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Gaurav Singhal

How to Implement Infinite Scrolling with React.js

Gaurav Singhal

  • Nov 12, 2020
  • 11 Min read
  • Nov 12, 2020
  • 11 Min read
Web Development


Any application, whether it’s a web, desktop, or mobile app, has tons of records in terms of data. A user may want to access this data in one place for any number of reasons related to the product, items, flights, trains, homes, and so on.

For such functionality, it is difficult to load all records at once due to overall performance issues, so we need an alternative. One alternative is called an infinite scroll.

What is Infinite Scroll?

Infinite scroll is a mechanism that shows data based on an endless scroll event and loads data only as needed to avoid critical performance issues.

Basically, the infinite scroll method is pretty handy compared to pagination, where a user must click on the page number every time they want to load the next page’s data.

The infinite scrolling mechanism is only advisable when we want to continuously load data that belongs to the same level of the hierarchy. Otherwise, we can opt for other alternatives.

The infinite scrolling feature may seem like an elegant replacement for pagination. However, it is not the answer for all websites. Infinite scrolling is probably not for you if site visitors want to achieve specific types of goal-oriented activities, such as when they need to backtrack or find specific information quickly without struggling too much.

In this guide, we will implement an infinite scroll using custom logic. Let’s jump into an example.

Implement Custom Infinite Scroll

In React, we have two choices to develop an infinite scroll.

  • Using a third party library
  • Using a custom infinite scroll mechanism

Here in this guide, we will develop a simple custom infinite scrolling mechanism that helps us to load data based on a scroll event.

Before getting started, we need data to load continuously, so for that, we will use a dummy/mock API platform that provides us the fake data using their official API. The URL we are going to use is given below.

To call the API, we should have Axios installed in our app, which is used to make an HTTP request to fetch or save the data from our application. It is a third-party library, so we can install it using the below npm command.

1npm install axios

Let’s create a new child component called ScrollComponent.jsx and create a state object like this.

1import React, { Component } from "react";
2import axios from "axios";
4class ScrollComponent extends Component {
5  constructor() {
6    super();
7    this.state = {
8      photos: [],
9      loading: false,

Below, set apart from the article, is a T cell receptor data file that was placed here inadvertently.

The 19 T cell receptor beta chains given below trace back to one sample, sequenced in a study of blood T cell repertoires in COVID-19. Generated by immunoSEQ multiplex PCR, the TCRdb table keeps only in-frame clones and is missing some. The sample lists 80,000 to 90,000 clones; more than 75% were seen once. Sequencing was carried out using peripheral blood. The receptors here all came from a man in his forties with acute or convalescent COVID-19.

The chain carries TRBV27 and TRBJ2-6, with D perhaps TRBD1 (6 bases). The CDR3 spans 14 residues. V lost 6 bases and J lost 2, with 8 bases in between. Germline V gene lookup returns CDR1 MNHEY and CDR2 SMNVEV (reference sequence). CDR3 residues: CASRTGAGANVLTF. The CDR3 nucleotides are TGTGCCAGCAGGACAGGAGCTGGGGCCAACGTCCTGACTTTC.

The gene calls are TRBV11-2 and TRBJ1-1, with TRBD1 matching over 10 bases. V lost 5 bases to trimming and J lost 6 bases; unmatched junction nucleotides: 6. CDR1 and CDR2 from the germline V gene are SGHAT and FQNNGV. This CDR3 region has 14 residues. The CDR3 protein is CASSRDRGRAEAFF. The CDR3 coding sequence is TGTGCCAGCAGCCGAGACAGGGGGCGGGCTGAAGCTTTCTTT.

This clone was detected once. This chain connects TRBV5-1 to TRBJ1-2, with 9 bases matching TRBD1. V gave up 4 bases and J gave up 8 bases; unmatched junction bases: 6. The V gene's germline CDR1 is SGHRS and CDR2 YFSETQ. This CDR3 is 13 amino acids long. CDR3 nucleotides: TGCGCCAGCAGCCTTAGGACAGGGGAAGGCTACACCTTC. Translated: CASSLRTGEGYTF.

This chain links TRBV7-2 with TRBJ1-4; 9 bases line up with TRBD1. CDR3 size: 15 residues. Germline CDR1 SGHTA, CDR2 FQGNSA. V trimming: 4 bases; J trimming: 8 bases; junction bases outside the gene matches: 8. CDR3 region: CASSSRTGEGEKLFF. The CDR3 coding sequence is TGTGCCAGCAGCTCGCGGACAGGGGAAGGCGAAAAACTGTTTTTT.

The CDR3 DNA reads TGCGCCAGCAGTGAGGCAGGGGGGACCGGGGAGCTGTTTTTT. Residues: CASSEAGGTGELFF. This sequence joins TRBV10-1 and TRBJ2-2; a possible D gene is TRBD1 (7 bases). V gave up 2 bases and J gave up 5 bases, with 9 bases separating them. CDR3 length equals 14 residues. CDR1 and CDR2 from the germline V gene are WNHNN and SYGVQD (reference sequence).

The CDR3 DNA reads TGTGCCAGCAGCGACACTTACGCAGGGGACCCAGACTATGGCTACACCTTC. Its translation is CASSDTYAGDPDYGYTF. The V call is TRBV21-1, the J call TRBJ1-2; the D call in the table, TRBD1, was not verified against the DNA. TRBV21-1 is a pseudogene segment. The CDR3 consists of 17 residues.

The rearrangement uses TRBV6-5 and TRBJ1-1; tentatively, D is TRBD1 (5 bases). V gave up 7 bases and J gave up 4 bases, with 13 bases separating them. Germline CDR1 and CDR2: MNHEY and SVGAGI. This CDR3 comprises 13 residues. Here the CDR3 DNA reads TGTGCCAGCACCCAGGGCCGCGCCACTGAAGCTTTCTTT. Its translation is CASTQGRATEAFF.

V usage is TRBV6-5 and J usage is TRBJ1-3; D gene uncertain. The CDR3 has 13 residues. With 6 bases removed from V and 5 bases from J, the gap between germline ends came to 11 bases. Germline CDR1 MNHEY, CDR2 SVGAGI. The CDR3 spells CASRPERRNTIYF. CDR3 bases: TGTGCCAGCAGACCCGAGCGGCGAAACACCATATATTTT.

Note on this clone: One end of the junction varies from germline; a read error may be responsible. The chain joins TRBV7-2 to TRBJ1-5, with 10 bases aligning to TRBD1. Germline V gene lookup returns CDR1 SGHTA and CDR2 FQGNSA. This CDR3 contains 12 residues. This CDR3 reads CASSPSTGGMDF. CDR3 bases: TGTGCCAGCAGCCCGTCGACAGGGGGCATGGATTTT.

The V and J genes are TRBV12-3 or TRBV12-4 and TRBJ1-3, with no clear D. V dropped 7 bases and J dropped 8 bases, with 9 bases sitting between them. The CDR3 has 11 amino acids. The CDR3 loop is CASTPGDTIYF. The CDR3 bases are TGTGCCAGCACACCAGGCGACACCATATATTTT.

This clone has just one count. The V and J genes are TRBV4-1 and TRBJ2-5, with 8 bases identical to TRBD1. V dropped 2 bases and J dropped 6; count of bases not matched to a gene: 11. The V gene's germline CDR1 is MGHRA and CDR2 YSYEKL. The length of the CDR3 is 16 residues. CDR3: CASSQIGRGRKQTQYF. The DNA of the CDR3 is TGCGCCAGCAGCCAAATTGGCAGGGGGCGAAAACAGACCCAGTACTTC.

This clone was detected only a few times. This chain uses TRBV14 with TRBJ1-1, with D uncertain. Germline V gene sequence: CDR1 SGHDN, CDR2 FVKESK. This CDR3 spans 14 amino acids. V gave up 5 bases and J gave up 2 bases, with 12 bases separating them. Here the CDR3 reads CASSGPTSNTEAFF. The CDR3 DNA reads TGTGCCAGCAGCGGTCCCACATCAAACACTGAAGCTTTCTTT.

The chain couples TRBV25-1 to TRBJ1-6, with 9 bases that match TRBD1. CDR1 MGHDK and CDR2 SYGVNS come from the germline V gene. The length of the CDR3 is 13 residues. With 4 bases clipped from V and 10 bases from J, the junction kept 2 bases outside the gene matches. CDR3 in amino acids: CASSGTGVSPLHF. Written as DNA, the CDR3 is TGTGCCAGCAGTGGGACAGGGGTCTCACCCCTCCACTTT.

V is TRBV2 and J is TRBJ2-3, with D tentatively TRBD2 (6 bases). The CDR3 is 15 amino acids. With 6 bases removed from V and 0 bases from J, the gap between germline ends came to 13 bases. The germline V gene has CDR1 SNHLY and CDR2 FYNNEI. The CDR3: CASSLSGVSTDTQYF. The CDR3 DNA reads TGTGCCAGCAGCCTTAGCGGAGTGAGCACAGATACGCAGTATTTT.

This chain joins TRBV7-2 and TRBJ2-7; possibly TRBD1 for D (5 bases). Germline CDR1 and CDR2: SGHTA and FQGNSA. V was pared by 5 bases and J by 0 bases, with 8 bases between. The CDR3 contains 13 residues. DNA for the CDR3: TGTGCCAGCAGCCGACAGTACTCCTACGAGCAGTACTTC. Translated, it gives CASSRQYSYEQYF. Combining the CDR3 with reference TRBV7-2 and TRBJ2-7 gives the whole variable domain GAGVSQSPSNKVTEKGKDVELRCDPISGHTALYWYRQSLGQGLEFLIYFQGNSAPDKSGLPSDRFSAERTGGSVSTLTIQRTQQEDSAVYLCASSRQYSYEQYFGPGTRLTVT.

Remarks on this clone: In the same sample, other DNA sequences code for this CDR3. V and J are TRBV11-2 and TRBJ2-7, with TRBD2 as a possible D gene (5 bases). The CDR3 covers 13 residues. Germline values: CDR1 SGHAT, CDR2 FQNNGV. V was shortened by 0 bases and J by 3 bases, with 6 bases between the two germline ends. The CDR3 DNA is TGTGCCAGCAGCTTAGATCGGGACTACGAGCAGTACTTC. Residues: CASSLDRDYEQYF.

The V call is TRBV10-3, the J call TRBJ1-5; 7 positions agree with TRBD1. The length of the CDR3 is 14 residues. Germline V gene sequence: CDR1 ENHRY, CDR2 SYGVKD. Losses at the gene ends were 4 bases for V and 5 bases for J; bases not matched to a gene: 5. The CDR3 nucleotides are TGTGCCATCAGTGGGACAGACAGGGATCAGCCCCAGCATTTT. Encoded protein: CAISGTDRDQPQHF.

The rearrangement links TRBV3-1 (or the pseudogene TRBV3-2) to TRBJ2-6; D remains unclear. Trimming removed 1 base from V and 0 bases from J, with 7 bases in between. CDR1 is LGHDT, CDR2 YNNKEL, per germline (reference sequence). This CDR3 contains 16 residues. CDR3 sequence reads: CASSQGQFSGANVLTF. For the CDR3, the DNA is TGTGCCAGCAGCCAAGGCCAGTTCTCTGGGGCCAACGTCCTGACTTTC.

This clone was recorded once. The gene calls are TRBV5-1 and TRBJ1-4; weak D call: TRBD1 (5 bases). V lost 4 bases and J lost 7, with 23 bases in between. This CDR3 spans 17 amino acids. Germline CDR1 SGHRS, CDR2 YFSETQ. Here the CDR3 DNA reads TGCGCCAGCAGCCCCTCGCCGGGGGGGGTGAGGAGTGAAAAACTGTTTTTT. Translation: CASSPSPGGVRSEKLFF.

10      page: 0,
11      prevY: 0
12    };
13  }
15  render() {
16    return (
17      <div className="container">
18      </div>
19    );
20  }
23export default ScrollComponent;

In our scroll component, we have created a few state values to store the photos from the API response and other state values to manage page properties and loading behavior.

Now, we have to create one function that contains the source code used to get the API data from the fake API using the Axios package. Let’s create a reusable function like this.

1  getPhotos(page) {
2    this.setState({ loading: true });
3    axios
4      .get(
5        `${page}&_limit=10`
6      )
7      .then(res => {
8        this.setState({ photos: [,] });
9        this.setState({ loading: false });
10      });
11  }

In this function, we have set the loading state value to true, which denotes the data is being loaded from the API. We have used Axios along with the API URL, which fetches the data from the server.

After getting the response based on the request, we need to store the data into a separate array called photos that we have created earlier in this component.

If you notice, we have combined the previous and current data, just because we will call this function continuously based on the scroll event, and it will append the response into the photos array.

After creating the function, we have to call it once the component has loaded, hence we can call it from the componentDidMount () function like this.

1  componentDidMount() {
2    this.getPhotos(;
3  }

We have configured the basic API function from where we will call the API. We have also called the getPhotos() function from the componentDidMount() lifecycle hook, but it will be enough to develop the infinite scroll.

Now, we have to listen to each scroll event behavior, and based on the scroll event, the page number will be updated in order to fetch the new data from the API.

We will use the intersection observer, which does two things:

  • It describes the API used to get the position of the DOM element from the target element .
  • It gets the pre-loading and deferred status of the element from the DOM content .

Let’s update the componentDidMount() hooks like this.

1componentDidMount() {
2    this.getPhotos(;
4    var options = {
5      root: null,
6      rootMargin: "0px",
7      threshold: 1.0
8    };
10 = new IntersectionObserver(
11      this.handleObserver.bind(this),